Throw the bums out.
That should be the mission of the people of Ferguson, Missouri, as they examine and mourn the police shooting of Michael Brown.
The noxious tear gas, righteous protests and heartbreaking loss of Michael will inevitably fade into history. There will be investigations, charges, trials to come as the St. Louis suburb seeks justice.
There is no shortage of anguished and heartfelt suggestions to remedy what happened in Ferguson. The U.S. Justice Department is contemplating a civil rights lawsuit, potentially against the Ferguson police department. The FBI is investigating. Others are calling for reforms in police hiring and training, ending racial profiling and stop-and-frisk, and abolishing police use of military style weapons and vehicles.
Still others, like Brown’s grandfather, Lesley McSpadden, demanded on MSNBC that President Barack Obama meet with him and make something happen.
Those are fine ideas but focused on outsiders, on trying to force the existing power structure to change.
The African-American community of Ferguson must take charge of its own destiny. All they have to do is vote.
Right now, Ferguson is a black city in the iron grip of white power.
Like many other American urban enclaves, white flight has taken a harsh toll. “This exodus has left a ring of mostly middle-class suburbs around an urban core plagued by entrenched poverty,” according to Jeff Smith, an assistant professor of urban policy at the New School in New York City, and a former Missouri state senator.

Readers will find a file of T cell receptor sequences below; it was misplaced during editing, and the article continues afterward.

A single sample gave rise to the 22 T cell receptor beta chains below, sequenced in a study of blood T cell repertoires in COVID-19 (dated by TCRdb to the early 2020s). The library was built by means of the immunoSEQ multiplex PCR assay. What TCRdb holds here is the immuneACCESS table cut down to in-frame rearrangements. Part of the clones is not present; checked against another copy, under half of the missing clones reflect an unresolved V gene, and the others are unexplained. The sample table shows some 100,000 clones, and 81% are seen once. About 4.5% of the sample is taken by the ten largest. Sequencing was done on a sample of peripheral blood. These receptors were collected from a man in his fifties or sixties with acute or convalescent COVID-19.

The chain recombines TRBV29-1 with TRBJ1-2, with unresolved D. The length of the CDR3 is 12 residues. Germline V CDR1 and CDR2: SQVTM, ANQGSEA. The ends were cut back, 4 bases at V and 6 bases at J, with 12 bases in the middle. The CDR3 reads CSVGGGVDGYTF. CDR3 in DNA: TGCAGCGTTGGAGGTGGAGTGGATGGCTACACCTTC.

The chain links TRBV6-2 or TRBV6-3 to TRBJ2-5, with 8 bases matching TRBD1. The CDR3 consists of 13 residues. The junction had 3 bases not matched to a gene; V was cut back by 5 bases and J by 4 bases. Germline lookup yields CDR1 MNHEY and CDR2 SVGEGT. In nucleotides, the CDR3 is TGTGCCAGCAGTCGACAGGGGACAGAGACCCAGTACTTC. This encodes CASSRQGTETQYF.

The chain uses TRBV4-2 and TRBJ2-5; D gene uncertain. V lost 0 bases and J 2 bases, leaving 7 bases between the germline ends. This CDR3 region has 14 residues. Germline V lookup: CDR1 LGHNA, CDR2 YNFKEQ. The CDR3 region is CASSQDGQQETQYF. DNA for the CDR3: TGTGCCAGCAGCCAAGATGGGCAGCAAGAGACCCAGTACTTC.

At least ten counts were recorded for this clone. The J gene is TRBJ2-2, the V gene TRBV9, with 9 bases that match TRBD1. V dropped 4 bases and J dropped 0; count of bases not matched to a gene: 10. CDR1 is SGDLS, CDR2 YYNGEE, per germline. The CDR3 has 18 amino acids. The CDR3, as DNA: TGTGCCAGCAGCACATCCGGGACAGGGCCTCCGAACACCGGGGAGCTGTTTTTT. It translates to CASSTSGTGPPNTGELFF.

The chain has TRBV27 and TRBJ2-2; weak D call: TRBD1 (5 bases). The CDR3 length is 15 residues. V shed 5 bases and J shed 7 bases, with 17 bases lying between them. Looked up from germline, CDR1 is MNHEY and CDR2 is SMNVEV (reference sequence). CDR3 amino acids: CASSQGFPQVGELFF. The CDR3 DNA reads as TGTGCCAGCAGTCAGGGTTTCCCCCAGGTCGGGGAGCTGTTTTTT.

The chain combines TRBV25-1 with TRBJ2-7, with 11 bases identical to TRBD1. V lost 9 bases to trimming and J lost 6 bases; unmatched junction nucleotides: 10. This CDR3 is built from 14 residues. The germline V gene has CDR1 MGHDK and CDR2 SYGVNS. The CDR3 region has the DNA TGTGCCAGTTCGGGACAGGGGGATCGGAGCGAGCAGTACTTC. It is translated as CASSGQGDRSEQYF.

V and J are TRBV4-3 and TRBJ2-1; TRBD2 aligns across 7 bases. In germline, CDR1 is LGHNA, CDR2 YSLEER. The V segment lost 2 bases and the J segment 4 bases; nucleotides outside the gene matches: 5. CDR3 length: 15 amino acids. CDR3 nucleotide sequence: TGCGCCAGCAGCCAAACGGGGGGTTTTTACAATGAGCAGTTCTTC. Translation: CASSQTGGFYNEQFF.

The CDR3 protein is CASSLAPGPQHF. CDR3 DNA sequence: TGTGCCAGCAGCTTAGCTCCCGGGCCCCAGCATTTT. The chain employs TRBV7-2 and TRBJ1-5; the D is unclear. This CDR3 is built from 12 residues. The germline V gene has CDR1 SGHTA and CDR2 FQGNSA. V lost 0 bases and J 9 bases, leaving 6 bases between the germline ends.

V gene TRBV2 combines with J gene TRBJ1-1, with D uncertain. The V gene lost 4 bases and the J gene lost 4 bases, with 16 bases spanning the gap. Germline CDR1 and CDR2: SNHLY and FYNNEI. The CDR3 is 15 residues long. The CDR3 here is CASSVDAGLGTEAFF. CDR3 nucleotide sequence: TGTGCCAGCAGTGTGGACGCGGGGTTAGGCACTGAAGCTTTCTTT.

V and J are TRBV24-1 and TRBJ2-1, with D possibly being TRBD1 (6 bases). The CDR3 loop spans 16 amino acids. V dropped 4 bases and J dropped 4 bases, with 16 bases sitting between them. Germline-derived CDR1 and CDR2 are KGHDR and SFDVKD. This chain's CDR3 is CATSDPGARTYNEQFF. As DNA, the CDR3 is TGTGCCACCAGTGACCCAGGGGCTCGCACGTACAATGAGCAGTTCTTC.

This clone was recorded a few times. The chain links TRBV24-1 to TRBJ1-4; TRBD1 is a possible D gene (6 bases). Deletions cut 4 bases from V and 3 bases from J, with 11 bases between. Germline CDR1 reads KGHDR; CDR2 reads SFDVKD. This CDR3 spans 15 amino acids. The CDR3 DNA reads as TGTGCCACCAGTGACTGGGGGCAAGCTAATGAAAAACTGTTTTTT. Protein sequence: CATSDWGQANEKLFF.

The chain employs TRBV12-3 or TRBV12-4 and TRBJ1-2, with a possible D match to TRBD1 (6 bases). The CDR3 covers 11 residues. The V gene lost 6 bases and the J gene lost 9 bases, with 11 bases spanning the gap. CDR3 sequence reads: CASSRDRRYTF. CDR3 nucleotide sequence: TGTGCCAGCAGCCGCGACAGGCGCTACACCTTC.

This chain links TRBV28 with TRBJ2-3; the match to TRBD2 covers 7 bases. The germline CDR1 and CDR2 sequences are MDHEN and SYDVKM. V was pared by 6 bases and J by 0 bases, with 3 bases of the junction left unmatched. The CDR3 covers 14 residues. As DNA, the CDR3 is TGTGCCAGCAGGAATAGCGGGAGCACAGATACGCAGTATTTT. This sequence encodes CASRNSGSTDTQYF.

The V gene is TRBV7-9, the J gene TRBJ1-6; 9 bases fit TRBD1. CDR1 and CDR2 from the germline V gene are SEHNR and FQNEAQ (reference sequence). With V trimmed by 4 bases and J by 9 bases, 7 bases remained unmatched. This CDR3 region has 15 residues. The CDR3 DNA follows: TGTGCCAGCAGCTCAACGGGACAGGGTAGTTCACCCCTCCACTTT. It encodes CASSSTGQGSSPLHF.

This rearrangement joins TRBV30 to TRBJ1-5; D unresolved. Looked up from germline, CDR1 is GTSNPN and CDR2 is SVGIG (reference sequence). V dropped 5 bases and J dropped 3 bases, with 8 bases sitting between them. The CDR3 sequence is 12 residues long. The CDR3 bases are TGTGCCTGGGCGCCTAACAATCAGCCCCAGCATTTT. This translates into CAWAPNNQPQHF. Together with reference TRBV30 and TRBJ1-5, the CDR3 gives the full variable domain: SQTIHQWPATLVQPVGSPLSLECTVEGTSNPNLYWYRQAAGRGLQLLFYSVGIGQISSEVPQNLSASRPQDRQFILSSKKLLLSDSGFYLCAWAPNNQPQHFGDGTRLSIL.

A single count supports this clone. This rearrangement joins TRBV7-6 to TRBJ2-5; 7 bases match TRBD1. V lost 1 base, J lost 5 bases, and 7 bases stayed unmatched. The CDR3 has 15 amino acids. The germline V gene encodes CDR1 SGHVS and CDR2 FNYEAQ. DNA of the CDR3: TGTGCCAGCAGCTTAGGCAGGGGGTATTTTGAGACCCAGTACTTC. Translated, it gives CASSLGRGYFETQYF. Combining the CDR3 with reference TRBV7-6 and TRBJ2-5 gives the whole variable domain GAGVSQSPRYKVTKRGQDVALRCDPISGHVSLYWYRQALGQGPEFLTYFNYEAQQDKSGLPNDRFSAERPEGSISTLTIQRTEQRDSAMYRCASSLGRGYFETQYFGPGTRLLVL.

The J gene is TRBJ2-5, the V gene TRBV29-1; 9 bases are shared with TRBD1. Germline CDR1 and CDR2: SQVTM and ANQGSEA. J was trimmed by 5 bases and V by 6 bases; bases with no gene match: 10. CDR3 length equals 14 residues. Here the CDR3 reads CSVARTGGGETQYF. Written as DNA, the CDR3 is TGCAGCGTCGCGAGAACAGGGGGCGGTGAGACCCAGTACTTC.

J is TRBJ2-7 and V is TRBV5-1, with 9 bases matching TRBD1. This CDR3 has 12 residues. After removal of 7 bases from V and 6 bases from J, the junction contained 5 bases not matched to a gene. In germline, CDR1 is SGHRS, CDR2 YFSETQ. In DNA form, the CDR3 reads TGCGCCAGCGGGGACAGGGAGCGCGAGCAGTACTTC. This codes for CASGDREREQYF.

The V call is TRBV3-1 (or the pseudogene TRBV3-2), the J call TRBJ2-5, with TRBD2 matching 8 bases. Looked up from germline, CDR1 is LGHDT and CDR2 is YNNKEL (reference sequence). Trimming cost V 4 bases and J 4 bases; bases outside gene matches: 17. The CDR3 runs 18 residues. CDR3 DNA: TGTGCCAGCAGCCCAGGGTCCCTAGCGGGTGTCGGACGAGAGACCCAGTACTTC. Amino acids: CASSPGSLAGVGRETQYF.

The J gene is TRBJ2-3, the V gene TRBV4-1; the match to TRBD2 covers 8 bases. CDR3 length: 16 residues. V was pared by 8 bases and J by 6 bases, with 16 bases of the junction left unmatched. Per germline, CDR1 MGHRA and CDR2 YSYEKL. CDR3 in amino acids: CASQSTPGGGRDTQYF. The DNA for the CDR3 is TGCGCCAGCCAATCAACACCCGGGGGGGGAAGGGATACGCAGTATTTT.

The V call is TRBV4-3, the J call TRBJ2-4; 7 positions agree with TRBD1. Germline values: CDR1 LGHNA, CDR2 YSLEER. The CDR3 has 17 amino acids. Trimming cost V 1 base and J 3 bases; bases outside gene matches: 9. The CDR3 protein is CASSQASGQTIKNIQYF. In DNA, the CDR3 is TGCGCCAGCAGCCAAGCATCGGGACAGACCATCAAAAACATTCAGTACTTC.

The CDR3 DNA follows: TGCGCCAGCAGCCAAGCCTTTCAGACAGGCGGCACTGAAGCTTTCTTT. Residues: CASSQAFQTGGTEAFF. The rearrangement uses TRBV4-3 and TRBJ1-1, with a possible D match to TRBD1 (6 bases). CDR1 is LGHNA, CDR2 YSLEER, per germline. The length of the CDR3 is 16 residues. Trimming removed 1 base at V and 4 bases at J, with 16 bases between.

Later, blacks fled the inner city for suburbs like Ferguson, Smith wrote in a recent op-ed for the New York Times. Between 1990 and 2010, the black population of Ferguson shot up from 25 percent to 67 percent.
Yet the town “has a virtually all-white power structure,” Smith reports. “A white mayor; a school board with six white members and one Hispanic, which recently suspended a highly regarded young black superintendent who then resigned; a City Council with just one black member; and a 6 percent black police force.”
In a town that is 67 percent black.
That power structure, from the cop shop to City Hall, does not represent or fully comprehend the people it is sworn to serve.
If you are not in power, you don’t make policy. You can’t demand accountability. Real change is forged by real power.
The black people of Ferguson must organize, get their people registered and schooled in electoral politics. The churches and community voices must unite behind a focused voter registration and education effort.
They can own their government. Elect a mayor, city council members. Insist they hire police officers who can embrace young black men as their own rather than with fear.
Since the horrific shooting on Aug. 9, a lot of folks have come to Ferguson. They came to march, to demand answers and change. Some of those outsiders are well-meaning. Some are opportunists.
None of them can vote in Ferguson. The people of Ferguson can.
Michael Brown is to be buried Monday. The vote can be a potent memorial.